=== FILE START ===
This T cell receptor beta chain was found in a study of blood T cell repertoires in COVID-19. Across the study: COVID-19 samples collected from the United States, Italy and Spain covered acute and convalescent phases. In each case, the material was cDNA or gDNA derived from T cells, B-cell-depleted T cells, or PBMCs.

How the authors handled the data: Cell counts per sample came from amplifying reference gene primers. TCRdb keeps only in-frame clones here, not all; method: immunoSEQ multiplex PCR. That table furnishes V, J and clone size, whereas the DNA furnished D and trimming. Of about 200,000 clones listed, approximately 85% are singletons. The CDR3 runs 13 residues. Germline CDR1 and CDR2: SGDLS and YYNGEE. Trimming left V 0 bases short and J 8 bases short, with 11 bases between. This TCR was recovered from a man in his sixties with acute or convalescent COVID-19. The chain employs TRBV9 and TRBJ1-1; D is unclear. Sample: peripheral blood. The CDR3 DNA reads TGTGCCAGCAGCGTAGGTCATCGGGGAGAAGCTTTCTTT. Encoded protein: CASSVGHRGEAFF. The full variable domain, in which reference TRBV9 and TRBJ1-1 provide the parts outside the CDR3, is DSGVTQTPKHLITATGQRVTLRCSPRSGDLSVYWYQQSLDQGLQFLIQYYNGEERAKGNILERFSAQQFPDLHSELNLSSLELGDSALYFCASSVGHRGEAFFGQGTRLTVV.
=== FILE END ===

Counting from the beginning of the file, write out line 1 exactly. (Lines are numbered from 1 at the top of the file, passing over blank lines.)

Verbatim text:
This T cell receptor beta chain was found in a study of blood T cell repertoires in COVID-19. Across the study: COVID-19 samples collected from the United States, Italy and Spain covered acute and convalescent phases. In each case, the material was cDNA or gDNA derived from T cells, B-cell-depleted T cells, or PBMCs.